I was eleven years old when I watched with my father as Richard Nixon confidently told us on television that he wasn’t a crook.
Both my Republican father and I had the same reaction: why would a president have to tell us he was not a criminal? Shouldn’t that be guaranteed for the leader of the free world?
Flash forward to today.
Donald Trump insists he’s innocent, that everyone in his orbit has done nothing wrong. And yet he says we can’t see the full Mueller Report, and that people in the know can’t talk about it, because it’s covered by executive privilege.
I’m a member of Congress now, but I have the same reaction: The American people should have the confidence that their president isn’t a crook.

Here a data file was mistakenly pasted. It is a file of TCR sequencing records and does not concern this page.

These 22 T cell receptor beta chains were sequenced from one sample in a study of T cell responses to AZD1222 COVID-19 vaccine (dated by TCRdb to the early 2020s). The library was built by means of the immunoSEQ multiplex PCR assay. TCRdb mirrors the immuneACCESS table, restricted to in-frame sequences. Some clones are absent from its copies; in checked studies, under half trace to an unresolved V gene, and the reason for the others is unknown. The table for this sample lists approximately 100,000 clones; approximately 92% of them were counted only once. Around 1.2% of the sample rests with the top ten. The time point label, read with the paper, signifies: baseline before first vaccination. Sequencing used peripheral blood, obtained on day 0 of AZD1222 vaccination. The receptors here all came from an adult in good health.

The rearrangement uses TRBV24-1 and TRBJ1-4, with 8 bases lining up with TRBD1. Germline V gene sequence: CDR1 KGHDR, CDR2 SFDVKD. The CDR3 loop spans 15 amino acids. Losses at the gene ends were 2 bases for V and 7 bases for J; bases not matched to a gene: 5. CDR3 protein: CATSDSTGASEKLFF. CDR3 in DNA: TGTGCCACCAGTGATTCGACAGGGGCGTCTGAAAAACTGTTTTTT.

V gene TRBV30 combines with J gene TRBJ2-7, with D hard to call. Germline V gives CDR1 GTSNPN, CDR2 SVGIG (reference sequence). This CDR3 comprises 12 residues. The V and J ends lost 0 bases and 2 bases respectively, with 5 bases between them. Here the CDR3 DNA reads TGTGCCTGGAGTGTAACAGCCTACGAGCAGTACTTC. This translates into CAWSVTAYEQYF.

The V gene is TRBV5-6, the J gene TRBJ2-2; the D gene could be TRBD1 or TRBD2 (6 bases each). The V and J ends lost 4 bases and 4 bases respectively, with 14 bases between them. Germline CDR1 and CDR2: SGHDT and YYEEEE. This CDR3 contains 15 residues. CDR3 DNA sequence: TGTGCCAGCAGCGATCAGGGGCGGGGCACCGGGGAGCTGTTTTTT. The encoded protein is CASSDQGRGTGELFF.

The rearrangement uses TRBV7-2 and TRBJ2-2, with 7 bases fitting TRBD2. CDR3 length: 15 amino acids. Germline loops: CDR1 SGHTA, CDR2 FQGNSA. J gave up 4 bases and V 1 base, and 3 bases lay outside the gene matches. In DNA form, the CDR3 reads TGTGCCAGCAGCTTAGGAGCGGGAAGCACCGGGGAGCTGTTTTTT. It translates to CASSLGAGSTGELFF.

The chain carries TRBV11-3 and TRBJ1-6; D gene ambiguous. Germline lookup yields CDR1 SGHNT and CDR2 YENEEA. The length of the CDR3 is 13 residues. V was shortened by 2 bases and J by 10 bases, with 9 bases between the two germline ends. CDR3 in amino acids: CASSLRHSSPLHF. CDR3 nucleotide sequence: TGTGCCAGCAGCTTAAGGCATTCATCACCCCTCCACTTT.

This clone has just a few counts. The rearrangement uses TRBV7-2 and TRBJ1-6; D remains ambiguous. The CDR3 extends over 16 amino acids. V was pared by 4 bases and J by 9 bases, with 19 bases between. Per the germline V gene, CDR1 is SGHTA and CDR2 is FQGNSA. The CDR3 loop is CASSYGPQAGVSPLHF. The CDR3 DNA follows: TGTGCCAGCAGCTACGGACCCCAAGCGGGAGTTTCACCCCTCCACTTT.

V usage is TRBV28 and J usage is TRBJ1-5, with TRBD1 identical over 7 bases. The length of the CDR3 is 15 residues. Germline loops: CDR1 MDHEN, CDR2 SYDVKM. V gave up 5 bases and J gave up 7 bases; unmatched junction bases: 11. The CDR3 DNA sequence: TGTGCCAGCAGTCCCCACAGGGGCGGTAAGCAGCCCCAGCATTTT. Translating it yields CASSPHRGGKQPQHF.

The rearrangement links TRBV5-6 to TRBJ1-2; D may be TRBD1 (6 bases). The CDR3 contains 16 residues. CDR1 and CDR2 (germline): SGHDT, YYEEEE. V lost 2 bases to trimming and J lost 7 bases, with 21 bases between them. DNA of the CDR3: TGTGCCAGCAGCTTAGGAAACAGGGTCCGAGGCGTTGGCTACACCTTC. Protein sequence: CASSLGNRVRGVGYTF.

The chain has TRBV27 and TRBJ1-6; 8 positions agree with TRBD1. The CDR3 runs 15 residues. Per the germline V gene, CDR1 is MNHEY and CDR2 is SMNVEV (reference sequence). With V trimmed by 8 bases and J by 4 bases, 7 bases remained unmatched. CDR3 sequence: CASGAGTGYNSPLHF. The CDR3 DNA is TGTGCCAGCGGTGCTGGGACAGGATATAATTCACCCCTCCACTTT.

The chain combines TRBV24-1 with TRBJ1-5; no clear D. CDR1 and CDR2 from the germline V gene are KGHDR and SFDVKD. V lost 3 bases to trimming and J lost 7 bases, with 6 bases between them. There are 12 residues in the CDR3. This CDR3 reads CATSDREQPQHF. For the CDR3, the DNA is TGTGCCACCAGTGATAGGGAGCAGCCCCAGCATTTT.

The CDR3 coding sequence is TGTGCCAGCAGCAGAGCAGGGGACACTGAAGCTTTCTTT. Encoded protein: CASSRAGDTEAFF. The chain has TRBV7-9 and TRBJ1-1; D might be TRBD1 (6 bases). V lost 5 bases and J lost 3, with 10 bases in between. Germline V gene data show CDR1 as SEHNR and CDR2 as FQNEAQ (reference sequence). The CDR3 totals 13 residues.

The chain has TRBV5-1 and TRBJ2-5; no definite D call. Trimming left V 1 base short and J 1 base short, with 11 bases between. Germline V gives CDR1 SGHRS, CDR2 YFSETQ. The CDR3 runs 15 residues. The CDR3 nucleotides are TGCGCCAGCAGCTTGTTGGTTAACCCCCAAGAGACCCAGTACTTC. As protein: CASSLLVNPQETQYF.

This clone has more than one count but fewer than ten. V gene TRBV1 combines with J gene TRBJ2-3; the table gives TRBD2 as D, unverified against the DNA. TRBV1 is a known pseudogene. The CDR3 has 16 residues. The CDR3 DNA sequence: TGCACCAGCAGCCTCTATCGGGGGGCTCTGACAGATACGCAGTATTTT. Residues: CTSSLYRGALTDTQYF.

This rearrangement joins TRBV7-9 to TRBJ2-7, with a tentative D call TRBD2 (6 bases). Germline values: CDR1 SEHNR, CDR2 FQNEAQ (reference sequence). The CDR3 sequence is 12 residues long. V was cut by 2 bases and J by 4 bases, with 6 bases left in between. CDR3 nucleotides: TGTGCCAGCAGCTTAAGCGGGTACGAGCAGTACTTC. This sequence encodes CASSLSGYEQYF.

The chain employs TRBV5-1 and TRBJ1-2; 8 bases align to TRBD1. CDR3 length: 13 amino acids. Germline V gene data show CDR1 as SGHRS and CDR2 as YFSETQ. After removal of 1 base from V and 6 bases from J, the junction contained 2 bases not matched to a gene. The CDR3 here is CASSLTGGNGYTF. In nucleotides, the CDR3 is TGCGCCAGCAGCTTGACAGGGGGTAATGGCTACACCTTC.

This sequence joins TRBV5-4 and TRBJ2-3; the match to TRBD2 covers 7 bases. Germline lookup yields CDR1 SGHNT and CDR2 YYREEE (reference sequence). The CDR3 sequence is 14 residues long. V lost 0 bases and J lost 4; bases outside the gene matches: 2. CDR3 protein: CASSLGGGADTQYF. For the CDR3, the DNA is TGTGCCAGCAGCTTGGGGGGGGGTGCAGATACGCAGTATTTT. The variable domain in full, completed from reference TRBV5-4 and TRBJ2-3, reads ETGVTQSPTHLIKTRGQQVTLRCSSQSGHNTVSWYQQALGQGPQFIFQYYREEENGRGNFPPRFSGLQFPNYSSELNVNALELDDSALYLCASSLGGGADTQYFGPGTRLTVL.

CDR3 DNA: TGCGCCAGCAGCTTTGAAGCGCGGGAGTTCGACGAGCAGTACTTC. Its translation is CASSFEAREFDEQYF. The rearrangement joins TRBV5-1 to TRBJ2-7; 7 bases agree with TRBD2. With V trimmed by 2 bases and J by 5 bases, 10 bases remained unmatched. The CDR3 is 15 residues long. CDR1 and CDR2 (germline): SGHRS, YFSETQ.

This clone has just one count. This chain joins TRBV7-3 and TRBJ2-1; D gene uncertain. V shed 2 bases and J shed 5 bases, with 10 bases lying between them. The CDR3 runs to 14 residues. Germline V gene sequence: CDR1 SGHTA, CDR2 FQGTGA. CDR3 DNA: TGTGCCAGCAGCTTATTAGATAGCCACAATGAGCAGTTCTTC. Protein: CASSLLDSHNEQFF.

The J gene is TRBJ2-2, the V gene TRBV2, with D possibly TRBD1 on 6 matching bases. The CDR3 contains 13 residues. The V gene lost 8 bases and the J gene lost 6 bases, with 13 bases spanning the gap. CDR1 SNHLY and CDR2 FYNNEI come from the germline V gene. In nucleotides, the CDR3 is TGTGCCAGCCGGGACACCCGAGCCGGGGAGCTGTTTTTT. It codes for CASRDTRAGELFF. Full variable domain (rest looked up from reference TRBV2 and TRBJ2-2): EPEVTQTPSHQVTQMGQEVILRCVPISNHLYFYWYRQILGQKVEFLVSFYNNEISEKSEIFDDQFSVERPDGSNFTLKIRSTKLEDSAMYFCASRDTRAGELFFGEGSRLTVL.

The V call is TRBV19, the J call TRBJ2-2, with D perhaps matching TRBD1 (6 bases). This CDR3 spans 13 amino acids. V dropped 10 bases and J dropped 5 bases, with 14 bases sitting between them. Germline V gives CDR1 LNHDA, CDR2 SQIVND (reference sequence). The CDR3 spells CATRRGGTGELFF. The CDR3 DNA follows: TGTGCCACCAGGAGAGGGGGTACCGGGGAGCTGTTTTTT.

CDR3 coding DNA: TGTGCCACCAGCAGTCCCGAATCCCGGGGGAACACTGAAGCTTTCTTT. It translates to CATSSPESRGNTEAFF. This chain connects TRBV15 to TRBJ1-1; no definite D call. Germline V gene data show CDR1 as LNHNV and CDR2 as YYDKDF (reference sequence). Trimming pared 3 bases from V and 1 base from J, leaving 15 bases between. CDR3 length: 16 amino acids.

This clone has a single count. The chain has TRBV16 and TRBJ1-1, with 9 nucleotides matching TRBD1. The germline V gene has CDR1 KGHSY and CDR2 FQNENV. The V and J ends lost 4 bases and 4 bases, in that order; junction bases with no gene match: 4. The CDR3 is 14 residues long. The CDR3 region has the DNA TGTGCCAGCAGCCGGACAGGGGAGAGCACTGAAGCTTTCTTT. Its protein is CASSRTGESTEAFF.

As a member of the Oversight Committee of the U.S. House, I’m asking the critical question: why can’t we get the full story? What does Donald Trump have to hide?
The redactions and misdirection, the half-stories and stonewalling, the refusals to look the American people in the eye — that’s just not what we expect from any president.
My bottom line? I swore an oath to serve the American people. I promised to serve without purpose of evasion. That emphasis is critical.
This terrible scandal cuts to the heart of that oath and our integrity as a democracy. And it’s why I’m urging Congress to keep up the pressure — to let the truth come out.